Muddy waters of the mighty Mississippi

Elite Series Genuity River Rumble preview

FORT MADISON, Iowa — After slugfests on Guntersville and Kentucky Lake, the Genuity River Rumble on the Mississippi River out of Fort Madison, Iowa, promises to be a good dose of reality for the Elite Series anglers.

Noted river fisherman Greg Hackney said an influx of muddy water courtesy of recent heavy rain puts a premium on fishable areas. Although the fish are aggressive, finding them has been a chore for the field of anglers who take to the water on Thursday.

"I think these fish just get shocked because of all the mud," Hackney said. "The fish just are not used to that and so it is easy to fish over them. I like these kind of tournaments though. This group does need a good test and this will be it."

Weights are predicted to be the lowest all year and anglers will have to contend with high amounts of pressure in productive areas. For Hackney, adjusting on the fly to changing conditions will be the biggest wild card and his experience on river systems will help him there.

"It makes it simple in a way because the fish are shallow," Hackney said. "A lot depends on how much rain we continue to get. If the rain stops, a lot of places that haven't been good will be fishable. This tournament will be all about adjusting during the week."

Hackney said that it will take 15 to 20 pounds to lead the tournament after Day One because there are some good fish out there, but weights will drop off, with 10 pounds a day being good.

On the other end of the spectrum was Derek Remitz, who found the fishing more difficult and suggested four to five pounds a day as the magic number to get into the top 50 and make a check.

"Where they live, everyone's fishing it," Remitz said. "It will be a merry-go-round where they live. There's 100 guys and they all know where the juice is, so it all gets split up between us."

Remitz fared well at Fort Madison the last time BASS visited the location, during an Open event in 2006 where he was sixth. Darrin Schwenkbeck went on to win that event with a three-day total of 42 pounds, 12 ounces.

Major flooding that occurred in 2008 has changed the fishing, and Remitz found the overall population of bass to be smaller.

"It's going to be a whole different tournament this go-round," Remitz said. "A lot of the population of fish that we saw in 2006 are gone. In that Open, it was nothing to catch 30 to 40 fish a day, with half of them keepers. I'd say 12 pounds will be leading after the first day, but I really don't even know what to guess — we've been talking about that all week."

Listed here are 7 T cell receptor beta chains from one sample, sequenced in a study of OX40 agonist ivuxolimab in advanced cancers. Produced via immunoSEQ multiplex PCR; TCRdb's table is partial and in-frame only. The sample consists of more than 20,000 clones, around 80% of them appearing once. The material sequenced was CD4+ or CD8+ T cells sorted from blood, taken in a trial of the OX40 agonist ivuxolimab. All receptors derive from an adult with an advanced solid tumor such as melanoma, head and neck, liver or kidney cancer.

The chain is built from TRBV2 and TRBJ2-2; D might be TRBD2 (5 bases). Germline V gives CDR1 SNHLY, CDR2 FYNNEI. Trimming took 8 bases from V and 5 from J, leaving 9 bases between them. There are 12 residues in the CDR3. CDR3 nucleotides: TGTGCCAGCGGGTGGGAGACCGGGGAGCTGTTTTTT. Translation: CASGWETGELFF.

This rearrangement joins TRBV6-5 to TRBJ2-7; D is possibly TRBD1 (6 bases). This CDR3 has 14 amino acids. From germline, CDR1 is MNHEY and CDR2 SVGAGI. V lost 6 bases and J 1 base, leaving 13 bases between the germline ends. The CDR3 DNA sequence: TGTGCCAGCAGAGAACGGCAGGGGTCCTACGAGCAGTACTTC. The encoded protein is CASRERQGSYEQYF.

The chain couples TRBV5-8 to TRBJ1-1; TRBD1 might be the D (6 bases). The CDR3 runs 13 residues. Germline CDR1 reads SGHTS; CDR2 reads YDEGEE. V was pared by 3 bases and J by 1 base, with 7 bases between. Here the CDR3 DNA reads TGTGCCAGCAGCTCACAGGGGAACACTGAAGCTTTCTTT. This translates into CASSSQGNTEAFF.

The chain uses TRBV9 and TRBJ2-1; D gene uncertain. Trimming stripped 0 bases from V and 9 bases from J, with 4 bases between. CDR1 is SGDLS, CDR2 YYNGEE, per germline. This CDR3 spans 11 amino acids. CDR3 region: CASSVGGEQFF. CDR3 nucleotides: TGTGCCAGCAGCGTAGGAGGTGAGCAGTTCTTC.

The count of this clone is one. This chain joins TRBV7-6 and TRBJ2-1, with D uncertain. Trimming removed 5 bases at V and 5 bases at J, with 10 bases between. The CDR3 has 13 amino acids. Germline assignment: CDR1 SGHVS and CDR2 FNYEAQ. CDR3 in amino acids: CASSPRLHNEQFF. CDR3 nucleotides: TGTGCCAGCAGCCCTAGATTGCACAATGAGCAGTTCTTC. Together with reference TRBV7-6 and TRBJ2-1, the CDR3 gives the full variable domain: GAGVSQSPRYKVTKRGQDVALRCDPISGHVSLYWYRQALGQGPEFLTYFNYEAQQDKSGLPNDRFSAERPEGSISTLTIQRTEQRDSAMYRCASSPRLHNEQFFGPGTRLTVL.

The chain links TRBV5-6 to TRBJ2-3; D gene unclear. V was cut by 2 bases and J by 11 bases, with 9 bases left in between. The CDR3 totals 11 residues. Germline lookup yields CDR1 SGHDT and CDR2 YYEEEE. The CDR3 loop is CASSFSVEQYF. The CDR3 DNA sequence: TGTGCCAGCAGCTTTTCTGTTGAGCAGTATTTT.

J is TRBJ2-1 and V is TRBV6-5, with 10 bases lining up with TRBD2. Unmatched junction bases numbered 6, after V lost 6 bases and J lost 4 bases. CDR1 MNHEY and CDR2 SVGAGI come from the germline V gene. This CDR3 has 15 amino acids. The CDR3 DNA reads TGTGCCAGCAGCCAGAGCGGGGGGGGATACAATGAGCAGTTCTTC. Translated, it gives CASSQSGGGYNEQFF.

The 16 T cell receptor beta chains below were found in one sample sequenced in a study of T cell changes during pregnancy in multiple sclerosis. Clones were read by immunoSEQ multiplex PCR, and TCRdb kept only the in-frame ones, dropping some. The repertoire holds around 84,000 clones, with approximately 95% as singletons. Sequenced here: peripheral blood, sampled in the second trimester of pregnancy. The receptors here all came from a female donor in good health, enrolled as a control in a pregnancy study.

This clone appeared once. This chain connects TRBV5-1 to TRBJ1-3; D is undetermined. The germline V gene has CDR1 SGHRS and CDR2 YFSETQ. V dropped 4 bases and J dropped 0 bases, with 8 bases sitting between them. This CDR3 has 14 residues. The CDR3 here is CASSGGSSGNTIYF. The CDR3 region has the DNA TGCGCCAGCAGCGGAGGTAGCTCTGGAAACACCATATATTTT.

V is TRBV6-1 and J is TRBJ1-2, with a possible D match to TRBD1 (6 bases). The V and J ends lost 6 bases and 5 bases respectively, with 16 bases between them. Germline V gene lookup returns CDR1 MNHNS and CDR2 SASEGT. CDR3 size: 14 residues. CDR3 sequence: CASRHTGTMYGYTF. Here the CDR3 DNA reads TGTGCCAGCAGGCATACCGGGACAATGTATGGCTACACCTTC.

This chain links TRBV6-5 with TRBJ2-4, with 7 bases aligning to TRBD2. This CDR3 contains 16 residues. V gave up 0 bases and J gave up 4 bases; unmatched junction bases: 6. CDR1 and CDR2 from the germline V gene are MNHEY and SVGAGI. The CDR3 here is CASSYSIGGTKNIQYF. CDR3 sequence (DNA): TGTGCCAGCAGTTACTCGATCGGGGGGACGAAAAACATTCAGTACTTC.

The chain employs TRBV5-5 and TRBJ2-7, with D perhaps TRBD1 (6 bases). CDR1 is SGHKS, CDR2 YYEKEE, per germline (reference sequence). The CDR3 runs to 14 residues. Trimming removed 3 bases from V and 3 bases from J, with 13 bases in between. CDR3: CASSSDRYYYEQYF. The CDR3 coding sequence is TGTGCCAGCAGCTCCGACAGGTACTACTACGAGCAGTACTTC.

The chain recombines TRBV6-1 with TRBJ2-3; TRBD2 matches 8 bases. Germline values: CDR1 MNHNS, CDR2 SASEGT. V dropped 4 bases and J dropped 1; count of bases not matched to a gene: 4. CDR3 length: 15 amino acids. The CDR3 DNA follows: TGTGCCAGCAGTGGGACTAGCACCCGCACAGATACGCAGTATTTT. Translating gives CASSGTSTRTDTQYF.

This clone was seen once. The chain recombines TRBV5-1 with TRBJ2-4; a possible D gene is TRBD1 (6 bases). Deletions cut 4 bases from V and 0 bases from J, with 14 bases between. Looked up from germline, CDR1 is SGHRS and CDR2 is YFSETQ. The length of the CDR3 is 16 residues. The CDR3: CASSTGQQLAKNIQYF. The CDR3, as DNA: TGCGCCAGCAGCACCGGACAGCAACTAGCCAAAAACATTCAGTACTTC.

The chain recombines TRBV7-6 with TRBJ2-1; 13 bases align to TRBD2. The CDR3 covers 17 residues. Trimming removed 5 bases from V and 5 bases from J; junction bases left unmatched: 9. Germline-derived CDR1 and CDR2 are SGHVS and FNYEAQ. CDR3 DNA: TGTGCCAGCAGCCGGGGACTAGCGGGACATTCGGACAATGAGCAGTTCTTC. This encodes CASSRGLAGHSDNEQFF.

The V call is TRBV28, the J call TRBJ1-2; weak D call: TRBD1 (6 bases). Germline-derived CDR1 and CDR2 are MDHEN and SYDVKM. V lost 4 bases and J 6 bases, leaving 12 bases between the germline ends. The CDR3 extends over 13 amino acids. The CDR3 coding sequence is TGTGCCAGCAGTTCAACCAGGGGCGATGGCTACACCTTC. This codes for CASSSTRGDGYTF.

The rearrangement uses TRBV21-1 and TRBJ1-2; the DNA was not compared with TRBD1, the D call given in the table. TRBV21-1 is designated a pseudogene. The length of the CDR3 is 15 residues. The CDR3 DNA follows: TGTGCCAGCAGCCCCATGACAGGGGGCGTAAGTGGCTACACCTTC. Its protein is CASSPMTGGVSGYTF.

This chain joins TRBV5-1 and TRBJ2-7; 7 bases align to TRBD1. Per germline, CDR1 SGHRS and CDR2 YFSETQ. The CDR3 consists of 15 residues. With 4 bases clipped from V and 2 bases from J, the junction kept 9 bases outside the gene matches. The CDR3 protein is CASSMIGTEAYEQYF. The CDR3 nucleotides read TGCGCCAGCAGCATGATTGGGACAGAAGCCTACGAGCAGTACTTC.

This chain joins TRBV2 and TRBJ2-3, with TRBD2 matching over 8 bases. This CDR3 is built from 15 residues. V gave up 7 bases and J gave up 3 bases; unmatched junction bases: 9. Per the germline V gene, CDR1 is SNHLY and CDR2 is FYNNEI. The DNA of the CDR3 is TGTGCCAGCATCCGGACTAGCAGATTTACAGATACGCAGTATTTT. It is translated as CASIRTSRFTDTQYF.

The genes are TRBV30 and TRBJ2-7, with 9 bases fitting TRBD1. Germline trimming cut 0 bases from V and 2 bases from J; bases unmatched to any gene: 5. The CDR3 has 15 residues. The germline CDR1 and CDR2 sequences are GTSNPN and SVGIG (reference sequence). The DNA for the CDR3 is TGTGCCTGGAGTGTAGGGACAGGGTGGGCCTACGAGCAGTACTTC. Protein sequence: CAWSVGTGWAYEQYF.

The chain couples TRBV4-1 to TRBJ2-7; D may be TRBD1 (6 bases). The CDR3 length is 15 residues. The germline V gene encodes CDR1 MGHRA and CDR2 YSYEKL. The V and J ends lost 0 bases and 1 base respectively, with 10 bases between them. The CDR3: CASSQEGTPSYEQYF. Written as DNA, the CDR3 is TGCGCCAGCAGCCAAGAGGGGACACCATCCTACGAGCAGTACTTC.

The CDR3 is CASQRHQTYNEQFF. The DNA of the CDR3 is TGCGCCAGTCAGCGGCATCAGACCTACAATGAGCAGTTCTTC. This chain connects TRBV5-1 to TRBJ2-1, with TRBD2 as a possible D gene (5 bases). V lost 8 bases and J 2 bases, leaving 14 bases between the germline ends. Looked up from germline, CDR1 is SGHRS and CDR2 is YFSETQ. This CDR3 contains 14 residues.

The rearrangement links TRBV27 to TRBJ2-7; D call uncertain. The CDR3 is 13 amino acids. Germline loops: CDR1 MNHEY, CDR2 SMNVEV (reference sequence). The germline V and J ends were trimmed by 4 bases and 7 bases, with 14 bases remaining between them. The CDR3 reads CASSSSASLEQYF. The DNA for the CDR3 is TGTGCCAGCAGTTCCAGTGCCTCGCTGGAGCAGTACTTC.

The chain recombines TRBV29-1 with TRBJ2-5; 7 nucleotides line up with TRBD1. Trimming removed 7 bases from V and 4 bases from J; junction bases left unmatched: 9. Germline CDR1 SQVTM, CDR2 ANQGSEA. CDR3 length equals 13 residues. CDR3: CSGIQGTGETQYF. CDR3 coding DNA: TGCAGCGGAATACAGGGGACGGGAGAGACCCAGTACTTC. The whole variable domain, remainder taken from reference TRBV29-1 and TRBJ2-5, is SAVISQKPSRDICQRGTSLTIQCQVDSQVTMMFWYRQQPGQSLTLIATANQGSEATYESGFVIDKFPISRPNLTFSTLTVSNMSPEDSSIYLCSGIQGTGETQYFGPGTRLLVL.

Jeff Kriet agreed with Remitz on the shrinking population of bass, noticing that fish were aggressive, but few and far between.

"When you do get a bite, it commits suicide on it," Kriet said. "You don't get a lot of bites though, which tells me that there aren't a lot of fish here."

The fish that are still around have been stacked up in key areas, which is why finding isolated spots devoid of other boat traffic will be an important aspect of success this week. South Dakota pro Jami Fralick doesn't believe that many of those places exist on the available pools.

"There's going to be a lot of people in certain little places," Fralick said. "It's going to fish small, but there will be fish caught. It's no Guntersville or Kentucky Lake, but fish will be caught. Unfortunately, the good stuff has all been found, so you need to get on your best spot and put your head down."

Fralick employed a similar strategy at the Classic on the Red River, fishing a small area to take the lead after Day Two and eventually finishing the event in eighth place. His prediction for the event was that it would take 14 pounds to lead Day One and 6 to 7 pounds a day to make the top 50 cut.

Britt Myers was more generous with his assessment of the fishery, pointing to 16 pounds to lead after the first day and 9 pounds a day to make the cut.

"There's a couple good areas, but a lot of other anglers have found them," Myers said. "If you had those areas to yourself, you can win a tournament on them. If someone can get in the right area without much pressure, it only takes two or three hours to really catch them. You can't just fish an area and find them."

Find out which anglers found the magic spots Thursday at the 5 p.m. ET weigh-in at Riverview Marina in Fort Madison.

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